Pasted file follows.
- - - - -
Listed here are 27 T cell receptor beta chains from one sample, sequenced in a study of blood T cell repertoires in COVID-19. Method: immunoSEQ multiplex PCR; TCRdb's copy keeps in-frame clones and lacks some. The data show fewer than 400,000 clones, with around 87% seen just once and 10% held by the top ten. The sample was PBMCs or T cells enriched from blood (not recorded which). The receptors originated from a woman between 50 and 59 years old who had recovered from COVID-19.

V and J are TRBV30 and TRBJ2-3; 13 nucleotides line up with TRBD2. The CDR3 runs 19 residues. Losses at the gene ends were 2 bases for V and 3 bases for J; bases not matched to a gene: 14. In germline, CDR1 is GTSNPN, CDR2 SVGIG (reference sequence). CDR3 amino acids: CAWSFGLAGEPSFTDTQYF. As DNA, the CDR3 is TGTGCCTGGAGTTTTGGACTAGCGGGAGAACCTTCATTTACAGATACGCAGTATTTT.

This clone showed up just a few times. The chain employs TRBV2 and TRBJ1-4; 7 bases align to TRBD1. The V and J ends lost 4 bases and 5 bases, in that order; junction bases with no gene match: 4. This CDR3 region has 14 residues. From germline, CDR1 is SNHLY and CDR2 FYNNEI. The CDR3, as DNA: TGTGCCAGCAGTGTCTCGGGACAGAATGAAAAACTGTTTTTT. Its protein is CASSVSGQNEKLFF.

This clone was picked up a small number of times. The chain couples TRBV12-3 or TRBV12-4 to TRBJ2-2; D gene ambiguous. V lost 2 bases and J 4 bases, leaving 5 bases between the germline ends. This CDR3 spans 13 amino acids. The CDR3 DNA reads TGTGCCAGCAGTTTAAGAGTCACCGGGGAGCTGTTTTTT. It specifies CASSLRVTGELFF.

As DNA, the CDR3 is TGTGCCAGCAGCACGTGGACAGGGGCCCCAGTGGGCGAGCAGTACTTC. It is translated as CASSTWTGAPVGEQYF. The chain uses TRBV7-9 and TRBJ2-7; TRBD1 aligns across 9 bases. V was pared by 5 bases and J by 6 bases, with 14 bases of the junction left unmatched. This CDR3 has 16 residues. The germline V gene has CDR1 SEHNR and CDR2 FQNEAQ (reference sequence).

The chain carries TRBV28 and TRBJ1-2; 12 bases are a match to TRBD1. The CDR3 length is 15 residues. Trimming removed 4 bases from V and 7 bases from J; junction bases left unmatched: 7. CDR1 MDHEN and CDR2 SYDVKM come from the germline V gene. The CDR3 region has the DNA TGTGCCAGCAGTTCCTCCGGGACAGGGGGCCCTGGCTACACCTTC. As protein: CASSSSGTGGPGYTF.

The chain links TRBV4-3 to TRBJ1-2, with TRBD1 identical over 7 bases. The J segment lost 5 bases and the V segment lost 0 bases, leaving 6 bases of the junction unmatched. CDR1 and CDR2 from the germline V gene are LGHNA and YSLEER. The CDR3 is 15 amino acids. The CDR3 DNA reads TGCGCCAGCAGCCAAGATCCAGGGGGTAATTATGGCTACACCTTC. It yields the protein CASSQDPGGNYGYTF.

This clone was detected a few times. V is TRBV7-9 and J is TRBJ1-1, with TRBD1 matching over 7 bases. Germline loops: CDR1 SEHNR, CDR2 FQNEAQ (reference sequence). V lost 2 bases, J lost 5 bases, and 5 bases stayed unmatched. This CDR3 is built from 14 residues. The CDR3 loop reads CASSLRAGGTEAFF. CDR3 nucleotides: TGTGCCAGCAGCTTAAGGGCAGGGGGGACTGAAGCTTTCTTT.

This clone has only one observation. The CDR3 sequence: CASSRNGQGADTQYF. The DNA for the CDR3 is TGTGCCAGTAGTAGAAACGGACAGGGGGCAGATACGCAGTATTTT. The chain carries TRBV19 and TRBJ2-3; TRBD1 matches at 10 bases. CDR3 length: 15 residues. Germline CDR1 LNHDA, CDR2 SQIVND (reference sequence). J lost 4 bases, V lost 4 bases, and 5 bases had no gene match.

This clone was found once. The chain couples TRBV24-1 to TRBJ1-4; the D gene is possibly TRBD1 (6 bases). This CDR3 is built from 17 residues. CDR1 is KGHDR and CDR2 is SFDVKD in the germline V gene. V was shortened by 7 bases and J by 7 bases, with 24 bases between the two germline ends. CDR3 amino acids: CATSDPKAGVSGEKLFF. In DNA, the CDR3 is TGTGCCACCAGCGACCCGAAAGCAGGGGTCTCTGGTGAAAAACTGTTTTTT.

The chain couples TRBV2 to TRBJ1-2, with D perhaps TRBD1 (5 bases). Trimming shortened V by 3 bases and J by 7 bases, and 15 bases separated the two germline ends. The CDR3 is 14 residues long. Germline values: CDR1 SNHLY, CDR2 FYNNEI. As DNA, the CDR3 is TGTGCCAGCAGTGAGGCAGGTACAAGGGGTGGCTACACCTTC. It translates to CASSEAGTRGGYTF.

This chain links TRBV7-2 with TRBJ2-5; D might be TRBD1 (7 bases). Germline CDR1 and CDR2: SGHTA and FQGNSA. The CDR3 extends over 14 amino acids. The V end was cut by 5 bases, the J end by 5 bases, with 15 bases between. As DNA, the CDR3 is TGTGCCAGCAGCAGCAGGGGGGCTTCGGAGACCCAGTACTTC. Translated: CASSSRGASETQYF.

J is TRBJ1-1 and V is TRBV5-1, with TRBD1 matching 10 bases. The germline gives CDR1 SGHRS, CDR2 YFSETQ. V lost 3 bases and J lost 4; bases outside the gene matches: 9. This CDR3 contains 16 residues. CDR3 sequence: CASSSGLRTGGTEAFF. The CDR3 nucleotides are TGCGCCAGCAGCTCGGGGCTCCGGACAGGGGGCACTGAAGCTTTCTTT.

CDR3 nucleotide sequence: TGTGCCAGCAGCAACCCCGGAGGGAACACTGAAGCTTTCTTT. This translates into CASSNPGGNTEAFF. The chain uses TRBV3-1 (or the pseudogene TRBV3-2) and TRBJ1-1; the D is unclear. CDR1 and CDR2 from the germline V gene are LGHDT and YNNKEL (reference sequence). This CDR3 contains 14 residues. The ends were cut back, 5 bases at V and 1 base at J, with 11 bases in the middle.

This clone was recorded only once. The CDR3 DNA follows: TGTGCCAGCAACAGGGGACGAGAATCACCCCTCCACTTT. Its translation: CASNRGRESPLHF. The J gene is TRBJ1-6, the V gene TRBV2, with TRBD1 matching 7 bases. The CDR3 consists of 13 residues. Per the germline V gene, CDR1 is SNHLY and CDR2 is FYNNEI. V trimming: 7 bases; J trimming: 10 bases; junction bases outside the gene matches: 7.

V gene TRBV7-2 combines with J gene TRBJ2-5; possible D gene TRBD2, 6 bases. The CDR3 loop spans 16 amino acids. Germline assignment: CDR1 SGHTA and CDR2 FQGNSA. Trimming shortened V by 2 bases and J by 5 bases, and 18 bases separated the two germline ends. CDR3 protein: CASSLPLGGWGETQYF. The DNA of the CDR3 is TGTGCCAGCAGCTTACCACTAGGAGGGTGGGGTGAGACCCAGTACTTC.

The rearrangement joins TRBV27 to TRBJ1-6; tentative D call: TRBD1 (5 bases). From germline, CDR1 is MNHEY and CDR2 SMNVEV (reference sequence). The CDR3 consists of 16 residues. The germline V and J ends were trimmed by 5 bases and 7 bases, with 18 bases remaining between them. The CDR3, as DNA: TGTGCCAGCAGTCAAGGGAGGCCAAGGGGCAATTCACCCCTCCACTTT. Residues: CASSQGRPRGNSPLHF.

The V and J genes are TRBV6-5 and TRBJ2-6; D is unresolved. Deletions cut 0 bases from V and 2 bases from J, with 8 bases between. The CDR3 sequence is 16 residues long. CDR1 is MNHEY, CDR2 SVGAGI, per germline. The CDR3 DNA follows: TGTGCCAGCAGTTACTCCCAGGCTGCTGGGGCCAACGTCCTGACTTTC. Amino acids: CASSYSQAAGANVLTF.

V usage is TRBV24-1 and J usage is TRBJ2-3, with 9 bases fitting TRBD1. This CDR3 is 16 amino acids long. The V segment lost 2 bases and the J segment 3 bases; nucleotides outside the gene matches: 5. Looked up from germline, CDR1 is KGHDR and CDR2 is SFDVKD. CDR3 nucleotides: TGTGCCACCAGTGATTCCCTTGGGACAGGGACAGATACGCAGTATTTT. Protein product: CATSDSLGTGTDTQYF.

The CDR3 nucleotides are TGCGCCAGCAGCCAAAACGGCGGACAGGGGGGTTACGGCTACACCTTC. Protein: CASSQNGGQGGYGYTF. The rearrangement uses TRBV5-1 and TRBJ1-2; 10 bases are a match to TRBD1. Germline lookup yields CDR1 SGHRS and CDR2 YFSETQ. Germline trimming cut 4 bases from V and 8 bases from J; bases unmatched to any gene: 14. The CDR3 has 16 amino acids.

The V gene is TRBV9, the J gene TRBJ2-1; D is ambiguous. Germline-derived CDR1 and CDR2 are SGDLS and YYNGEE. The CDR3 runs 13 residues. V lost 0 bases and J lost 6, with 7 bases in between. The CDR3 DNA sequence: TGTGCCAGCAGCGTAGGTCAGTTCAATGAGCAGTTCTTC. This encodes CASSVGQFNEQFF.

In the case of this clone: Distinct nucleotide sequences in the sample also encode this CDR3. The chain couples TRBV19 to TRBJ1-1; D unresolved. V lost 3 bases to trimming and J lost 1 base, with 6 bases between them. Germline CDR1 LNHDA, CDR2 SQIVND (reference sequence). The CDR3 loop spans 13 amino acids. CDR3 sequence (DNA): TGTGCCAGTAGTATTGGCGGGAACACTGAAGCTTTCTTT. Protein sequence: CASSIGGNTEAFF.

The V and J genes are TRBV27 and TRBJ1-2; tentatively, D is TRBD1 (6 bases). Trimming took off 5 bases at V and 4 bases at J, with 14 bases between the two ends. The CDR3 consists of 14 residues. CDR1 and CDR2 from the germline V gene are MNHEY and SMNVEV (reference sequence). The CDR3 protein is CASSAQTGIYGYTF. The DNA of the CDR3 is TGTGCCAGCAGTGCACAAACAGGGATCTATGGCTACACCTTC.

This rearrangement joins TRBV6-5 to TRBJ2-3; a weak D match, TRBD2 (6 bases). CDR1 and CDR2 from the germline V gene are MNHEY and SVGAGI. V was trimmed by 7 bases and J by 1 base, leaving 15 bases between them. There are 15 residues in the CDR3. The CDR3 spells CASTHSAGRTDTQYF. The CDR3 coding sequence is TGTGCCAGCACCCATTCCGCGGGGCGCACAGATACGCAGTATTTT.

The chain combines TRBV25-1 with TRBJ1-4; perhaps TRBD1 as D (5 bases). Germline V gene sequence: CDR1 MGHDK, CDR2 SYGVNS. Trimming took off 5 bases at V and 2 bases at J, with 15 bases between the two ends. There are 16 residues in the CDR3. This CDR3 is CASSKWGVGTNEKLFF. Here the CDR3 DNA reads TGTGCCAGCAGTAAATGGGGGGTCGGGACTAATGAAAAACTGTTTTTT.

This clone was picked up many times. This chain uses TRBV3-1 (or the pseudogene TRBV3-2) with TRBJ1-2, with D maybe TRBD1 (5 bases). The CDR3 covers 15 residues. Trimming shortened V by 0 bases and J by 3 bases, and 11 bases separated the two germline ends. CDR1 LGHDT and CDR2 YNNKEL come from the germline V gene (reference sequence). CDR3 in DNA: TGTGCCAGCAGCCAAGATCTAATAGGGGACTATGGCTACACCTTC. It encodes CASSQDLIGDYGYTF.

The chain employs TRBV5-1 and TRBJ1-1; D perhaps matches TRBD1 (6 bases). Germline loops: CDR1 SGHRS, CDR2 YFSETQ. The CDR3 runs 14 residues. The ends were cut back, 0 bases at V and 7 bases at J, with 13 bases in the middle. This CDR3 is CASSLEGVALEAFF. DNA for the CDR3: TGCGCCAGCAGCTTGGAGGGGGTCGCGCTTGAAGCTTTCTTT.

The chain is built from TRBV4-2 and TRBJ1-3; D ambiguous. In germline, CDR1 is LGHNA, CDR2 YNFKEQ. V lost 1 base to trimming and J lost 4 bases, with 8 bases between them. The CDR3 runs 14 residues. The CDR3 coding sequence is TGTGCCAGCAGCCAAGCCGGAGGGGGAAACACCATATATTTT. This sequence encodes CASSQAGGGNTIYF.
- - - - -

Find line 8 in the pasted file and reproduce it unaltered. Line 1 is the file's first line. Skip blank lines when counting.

This clone was detected a few times. V is TRBV7-9 and J is TRBJ1-1, with TRBD1 matching over 7 bases. Germline loops: CDR1 SEHNR, CDR2 FQNEAQ (reference sequence). V lost 2 bases, J lost 5 bases, and 5 bases stayed unmatched. This CDR3 is built from 14 residues. The CDR3 loop reads CASSLRAGGTEAFF. CDR3 nucleotides: TGTGCCAGCAGCTTAAGGGCAGGGGGGACTGAAGCTTTCTTT.